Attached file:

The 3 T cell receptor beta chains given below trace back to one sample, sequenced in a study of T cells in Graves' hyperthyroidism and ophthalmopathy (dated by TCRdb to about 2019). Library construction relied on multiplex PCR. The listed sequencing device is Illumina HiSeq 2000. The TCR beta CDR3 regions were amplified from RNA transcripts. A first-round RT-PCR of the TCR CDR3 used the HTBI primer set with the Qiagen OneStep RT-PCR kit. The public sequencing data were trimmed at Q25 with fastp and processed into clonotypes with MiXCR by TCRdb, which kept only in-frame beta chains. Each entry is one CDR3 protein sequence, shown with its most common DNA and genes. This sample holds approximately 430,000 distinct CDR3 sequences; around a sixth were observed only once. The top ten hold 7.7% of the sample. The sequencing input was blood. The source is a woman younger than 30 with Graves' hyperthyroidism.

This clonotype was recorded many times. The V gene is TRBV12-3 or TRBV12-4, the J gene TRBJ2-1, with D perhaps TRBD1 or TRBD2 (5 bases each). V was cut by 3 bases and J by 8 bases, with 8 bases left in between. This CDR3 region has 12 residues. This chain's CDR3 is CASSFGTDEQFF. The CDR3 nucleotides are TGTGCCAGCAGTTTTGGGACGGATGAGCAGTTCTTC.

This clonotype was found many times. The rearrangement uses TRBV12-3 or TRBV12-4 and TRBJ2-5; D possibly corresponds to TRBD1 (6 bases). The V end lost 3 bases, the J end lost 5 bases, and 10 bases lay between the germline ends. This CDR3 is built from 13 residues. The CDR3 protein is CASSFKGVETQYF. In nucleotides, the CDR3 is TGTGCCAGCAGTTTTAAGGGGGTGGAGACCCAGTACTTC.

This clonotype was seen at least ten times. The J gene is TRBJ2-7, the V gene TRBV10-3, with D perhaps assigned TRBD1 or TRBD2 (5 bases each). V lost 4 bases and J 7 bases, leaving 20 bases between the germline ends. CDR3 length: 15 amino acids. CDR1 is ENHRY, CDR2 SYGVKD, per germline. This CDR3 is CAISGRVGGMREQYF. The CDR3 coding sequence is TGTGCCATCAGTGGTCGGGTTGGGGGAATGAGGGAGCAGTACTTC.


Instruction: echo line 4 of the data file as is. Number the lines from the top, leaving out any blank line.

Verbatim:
This clonotype was seen at least ten times. The J gene is TRBJ2-7, the V gene TRBV10-3, with D perhaps assigned TRBD1 or TRBD2 (5 bases each). V lost 4 bases and J 7 bases, leaving 20 bases between the germline ends. CDR3 length: 15 amino acids. CDR1 is ENHRY, CDR2 SYGVKD, per germline. This CDR3 is CAISGRVGGMREQYF. The CDR3 coding sequence is TGTGCCATCAGTGGTCGGGTTGGGGGAATGAGGGAGCAGTACTTC.